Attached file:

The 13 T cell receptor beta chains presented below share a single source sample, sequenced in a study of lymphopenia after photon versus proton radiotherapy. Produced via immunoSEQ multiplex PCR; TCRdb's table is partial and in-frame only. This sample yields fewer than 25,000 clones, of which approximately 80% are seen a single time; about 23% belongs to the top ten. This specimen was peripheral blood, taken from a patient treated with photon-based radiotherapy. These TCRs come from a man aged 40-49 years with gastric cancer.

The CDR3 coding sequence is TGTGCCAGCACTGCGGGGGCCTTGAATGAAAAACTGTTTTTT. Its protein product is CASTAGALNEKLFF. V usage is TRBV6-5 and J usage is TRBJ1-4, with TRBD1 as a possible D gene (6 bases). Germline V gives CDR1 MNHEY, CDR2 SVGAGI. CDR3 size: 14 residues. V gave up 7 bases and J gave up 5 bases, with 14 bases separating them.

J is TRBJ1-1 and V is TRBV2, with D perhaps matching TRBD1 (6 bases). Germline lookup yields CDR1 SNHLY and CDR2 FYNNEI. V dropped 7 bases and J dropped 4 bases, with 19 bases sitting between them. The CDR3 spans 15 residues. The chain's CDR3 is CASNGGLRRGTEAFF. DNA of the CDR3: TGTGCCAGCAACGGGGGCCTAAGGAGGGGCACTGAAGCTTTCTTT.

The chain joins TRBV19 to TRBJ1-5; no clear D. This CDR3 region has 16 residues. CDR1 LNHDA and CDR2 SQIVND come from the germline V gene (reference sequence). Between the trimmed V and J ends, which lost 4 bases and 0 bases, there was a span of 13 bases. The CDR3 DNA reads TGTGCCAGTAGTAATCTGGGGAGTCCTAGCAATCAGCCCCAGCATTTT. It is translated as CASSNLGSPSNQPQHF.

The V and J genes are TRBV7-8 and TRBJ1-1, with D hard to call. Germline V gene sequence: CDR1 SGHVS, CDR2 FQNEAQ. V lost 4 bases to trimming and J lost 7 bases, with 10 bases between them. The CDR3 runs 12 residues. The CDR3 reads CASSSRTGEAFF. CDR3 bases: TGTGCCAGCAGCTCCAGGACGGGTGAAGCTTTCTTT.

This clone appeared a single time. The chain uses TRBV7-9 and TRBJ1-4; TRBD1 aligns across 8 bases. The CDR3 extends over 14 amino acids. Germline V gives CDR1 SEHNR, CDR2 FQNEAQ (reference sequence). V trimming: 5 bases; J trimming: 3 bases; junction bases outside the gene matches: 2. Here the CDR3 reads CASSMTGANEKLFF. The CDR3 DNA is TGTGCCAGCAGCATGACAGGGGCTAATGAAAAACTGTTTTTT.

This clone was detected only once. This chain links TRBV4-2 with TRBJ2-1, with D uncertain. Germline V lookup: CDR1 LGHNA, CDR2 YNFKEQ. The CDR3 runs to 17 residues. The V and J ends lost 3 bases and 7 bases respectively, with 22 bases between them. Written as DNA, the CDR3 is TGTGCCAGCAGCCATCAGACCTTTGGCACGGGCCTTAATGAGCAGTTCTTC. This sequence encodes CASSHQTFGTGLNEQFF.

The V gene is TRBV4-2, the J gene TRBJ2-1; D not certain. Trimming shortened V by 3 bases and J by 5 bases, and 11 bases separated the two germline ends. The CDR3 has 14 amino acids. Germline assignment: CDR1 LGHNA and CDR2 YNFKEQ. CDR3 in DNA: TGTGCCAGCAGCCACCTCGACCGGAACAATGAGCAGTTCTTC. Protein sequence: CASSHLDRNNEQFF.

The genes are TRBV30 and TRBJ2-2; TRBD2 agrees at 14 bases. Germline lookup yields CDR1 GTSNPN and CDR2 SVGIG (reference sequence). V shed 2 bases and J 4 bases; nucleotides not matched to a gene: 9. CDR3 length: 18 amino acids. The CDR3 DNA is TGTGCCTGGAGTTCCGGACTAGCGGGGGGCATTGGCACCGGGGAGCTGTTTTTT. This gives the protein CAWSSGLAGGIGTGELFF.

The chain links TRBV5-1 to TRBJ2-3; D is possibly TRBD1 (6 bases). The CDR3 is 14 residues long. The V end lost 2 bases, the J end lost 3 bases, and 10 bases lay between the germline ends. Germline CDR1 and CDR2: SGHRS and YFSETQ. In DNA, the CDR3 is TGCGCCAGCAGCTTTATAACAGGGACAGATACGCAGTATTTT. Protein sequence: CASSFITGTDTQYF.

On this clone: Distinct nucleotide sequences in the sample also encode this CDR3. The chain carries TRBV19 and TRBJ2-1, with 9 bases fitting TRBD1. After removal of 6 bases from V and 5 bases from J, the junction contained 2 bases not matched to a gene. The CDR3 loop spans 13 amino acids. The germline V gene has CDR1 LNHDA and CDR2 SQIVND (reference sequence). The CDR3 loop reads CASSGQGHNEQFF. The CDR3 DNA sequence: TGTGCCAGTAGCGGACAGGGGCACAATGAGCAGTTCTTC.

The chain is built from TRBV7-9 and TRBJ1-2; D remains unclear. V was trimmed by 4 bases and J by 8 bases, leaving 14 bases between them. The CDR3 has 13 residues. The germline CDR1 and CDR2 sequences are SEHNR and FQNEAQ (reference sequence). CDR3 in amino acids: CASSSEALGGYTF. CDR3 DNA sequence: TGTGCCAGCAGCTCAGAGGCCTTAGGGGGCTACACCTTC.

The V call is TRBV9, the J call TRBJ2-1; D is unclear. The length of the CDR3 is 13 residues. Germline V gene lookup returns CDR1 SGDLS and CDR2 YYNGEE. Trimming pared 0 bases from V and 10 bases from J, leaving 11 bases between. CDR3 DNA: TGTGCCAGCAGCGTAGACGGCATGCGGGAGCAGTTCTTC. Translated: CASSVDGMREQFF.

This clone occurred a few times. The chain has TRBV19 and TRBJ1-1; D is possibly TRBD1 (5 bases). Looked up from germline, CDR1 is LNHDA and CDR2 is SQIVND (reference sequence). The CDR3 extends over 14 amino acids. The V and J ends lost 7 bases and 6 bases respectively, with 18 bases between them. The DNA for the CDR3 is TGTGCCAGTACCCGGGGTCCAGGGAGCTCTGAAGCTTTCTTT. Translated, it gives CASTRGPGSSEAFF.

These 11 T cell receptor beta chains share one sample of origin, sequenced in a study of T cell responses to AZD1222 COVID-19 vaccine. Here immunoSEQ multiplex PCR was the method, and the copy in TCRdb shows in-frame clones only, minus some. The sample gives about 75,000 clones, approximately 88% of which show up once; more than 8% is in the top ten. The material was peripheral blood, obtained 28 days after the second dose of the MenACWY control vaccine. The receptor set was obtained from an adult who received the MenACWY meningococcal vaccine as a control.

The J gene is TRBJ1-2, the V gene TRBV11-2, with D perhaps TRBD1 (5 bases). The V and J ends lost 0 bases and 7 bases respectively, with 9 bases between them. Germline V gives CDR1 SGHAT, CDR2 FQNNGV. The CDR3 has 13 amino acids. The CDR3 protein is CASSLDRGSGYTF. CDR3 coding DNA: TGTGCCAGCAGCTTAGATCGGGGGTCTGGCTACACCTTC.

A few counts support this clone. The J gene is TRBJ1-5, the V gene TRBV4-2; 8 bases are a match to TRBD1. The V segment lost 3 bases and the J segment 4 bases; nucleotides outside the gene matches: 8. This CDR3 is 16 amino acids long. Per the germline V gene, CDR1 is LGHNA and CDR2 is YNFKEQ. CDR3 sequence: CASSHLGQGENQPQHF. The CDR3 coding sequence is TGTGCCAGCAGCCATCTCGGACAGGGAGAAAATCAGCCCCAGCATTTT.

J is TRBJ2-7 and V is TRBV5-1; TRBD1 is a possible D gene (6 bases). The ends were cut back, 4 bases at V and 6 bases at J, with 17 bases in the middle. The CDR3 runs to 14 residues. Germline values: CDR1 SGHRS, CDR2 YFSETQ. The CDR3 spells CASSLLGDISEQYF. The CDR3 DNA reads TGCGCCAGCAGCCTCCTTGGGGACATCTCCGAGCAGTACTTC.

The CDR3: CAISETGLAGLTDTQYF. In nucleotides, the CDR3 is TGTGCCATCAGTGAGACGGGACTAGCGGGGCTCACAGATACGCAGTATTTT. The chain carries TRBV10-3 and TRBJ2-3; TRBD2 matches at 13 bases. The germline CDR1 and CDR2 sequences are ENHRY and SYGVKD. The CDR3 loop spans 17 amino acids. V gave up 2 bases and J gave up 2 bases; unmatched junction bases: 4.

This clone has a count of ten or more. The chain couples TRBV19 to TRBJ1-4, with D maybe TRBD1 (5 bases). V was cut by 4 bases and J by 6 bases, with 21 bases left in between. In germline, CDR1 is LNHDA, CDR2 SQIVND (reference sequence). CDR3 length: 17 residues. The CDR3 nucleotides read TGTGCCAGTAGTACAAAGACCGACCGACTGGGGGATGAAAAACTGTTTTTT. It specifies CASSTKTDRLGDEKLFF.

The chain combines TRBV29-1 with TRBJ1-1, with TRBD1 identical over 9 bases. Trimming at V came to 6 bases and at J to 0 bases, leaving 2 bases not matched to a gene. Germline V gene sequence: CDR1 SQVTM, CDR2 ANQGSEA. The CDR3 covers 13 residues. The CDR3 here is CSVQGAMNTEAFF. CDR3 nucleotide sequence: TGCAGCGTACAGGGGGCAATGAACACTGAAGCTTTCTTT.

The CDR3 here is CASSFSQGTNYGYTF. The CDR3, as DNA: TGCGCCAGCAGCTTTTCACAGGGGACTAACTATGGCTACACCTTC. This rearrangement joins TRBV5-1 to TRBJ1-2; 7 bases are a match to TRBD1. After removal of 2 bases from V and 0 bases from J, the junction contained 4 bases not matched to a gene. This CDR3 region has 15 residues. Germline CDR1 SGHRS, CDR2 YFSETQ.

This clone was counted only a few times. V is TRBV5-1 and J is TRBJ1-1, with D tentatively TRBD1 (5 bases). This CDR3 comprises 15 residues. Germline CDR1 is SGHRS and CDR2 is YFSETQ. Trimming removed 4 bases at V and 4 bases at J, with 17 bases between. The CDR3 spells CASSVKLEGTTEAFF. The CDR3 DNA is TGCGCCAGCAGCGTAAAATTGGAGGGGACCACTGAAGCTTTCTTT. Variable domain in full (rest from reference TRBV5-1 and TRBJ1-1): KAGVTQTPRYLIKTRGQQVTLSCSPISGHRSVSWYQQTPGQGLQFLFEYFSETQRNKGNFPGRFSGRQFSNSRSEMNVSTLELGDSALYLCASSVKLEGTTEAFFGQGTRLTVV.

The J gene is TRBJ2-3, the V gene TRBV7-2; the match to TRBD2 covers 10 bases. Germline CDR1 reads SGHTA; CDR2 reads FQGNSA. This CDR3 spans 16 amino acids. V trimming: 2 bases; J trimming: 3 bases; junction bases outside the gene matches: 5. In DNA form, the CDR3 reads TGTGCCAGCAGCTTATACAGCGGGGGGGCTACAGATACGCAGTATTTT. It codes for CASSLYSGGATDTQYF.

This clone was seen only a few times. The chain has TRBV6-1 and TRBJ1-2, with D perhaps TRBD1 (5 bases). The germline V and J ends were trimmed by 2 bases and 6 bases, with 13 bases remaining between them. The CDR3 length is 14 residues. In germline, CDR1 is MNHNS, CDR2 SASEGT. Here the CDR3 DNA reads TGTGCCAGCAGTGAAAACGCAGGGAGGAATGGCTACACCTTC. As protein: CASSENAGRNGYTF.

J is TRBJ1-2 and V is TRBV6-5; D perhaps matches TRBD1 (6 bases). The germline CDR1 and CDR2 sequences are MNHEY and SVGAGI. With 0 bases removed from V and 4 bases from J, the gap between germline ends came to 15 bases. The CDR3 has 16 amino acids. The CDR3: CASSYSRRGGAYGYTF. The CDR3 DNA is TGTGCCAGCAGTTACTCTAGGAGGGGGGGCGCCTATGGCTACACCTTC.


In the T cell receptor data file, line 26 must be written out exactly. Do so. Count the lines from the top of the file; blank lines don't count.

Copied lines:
J is TRBJ1-2 and V is TRBV6-5; D perhaps matches TRBD1 (6 bases). The germline CDR1 and CDR2 sequences are MNHEY and SVGAGI. With 0 bases removed from V and 4 bases from J, the gap between germline ends came to 15 bases. The CDR3 has 16 amino acids. The CDR3: CASSYSRRGGAYGYTF. The CDR3 DNA is TGTGCCAGCAGTTACTCTAGGAGGGGGGGCGCCTATGGCTACACCTTC.